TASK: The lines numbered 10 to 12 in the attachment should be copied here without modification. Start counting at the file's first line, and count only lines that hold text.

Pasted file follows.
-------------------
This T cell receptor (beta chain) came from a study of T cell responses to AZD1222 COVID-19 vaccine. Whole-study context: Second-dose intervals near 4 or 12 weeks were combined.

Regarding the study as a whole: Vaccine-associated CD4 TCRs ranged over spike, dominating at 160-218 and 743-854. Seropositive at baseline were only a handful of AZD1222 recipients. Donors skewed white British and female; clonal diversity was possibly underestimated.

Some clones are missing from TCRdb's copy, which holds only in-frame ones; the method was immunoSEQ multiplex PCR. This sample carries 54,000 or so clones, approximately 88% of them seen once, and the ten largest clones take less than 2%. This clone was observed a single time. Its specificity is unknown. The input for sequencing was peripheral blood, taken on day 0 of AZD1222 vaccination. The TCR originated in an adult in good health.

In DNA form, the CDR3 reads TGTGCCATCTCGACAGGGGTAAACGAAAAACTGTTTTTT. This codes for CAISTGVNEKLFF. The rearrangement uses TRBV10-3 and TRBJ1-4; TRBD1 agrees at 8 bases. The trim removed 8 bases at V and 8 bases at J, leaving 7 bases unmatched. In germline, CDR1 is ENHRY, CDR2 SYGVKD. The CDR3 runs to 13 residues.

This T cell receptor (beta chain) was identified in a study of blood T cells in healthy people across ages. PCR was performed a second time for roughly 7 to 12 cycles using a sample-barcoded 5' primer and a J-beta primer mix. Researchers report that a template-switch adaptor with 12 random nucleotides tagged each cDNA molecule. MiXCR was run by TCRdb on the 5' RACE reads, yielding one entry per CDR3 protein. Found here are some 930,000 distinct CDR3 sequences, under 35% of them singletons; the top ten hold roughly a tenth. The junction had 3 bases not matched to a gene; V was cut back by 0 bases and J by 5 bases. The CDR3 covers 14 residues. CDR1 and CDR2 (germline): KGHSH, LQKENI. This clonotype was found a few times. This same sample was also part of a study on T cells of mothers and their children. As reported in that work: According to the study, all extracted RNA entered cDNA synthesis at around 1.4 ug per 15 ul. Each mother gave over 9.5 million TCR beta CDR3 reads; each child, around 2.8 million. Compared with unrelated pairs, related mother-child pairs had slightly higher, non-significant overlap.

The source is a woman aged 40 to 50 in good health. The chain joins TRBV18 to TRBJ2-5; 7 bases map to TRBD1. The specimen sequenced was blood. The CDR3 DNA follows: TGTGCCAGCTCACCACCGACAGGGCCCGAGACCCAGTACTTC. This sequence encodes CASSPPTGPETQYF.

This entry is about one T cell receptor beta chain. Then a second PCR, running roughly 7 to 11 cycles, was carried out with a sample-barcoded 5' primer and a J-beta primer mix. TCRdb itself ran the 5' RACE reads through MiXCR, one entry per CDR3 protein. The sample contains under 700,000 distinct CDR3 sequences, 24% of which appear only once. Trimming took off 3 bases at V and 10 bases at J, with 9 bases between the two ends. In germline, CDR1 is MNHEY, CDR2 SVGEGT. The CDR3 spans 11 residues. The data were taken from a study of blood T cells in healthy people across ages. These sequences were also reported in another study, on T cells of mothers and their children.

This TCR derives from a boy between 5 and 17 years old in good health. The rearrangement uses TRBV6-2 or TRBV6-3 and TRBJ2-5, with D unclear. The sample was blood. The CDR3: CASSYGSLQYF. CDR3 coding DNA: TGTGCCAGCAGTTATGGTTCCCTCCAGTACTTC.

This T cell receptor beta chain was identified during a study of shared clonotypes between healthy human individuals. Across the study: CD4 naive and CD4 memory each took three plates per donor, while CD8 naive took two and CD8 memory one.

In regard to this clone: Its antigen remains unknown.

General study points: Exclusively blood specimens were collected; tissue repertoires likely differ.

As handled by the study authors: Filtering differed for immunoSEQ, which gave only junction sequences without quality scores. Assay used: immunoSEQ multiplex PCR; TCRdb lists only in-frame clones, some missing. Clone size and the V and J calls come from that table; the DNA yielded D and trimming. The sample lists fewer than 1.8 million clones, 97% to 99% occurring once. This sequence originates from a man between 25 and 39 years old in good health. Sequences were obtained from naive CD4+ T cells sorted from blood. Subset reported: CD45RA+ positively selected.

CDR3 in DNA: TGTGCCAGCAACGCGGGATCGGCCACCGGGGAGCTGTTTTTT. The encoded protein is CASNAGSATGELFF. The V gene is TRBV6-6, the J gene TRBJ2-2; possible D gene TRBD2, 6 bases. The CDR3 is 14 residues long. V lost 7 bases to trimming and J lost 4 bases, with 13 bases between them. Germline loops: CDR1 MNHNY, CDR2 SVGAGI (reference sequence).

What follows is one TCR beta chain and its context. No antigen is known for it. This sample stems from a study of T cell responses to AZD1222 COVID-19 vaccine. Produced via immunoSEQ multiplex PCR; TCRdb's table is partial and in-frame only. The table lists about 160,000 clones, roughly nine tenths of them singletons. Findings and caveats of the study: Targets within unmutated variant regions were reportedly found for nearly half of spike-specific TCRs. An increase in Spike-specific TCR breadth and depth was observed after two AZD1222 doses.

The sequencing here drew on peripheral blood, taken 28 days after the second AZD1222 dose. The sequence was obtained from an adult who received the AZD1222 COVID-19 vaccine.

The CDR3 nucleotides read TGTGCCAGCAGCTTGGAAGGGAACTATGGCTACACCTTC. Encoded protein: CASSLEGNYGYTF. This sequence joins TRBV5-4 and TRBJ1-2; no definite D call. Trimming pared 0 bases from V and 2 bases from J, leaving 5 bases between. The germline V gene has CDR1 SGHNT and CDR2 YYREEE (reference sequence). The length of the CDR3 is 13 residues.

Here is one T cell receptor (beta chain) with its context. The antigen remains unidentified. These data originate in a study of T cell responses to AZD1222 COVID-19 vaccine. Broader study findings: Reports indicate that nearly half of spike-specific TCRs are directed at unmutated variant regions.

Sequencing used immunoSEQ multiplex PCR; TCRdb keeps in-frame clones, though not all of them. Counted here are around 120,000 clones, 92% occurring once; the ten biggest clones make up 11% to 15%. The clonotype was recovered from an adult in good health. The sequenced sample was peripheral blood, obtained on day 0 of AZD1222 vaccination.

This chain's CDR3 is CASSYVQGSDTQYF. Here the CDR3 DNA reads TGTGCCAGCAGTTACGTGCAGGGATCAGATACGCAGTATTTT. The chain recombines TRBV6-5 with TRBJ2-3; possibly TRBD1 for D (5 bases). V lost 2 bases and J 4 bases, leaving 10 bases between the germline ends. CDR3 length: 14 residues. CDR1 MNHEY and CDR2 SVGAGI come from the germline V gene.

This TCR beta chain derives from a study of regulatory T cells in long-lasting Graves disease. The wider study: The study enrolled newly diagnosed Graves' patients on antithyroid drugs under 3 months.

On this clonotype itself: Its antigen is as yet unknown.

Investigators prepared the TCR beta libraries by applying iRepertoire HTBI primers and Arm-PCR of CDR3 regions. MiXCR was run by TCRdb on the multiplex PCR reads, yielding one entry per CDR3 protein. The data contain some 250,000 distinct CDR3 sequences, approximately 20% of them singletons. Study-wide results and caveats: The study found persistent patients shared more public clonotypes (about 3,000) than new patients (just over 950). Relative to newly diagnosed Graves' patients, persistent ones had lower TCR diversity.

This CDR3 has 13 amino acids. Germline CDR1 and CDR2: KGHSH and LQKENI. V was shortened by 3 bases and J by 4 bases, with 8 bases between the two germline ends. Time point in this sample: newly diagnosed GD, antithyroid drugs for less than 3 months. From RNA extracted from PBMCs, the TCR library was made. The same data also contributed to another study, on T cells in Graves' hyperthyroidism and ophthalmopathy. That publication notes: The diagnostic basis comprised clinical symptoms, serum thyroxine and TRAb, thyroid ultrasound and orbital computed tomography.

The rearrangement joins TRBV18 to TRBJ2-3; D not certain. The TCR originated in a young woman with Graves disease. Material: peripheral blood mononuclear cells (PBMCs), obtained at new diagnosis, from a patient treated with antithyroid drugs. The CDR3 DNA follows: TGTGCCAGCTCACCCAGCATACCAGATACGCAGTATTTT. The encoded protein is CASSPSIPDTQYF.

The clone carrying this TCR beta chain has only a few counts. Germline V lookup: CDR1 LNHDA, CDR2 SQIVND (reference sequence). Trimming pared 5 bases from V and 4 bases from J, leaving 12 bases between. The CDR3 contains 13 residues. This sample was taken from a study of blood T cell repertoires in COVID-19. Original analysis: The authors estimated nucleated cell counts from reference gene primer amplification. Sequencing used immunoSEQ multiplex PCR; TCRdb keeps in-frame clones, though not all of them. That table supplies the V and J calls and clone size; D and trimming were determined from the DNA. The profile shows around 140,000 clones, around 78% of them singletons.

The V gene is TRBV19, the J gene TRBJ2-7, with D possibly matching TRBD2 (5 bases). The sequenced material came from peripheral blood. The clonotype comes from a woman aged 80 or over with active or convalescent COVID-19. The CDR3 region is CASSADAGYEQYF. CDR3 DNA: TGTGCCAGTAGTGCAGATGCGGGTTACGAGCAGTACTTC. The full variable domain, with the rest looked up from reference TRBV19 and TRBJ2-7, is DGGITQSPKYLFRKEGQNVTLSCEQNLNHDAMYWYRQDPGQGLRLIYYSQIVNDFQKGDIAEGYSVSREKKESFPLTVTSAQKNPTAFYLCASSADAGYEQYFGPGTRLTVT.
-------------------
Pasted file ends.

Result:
In regard to this clone: Its antigen remains unknown.

General study points: Exclusively blood specimens were collected; tissue repertoires likely differ.

As handled by the study authors: Filtering differed for immunoSEQ, which gave only junction sequences without quality scores. Assay used: immunoSEQ multiplex PCR; TCRdb lists only in-frame clones, some missing. Clone size and the V and J calls come from that table; the DNA yielded D and trimming. The sample lists fewer than 1.8 million clones, 97% to 99% occurring once. This sequence originates from a man between 25 and 39 years old in good health. Sequences were obtained from naive CD4+ T cells sorted from blood. Subset reported: CD45RA+ positively selected.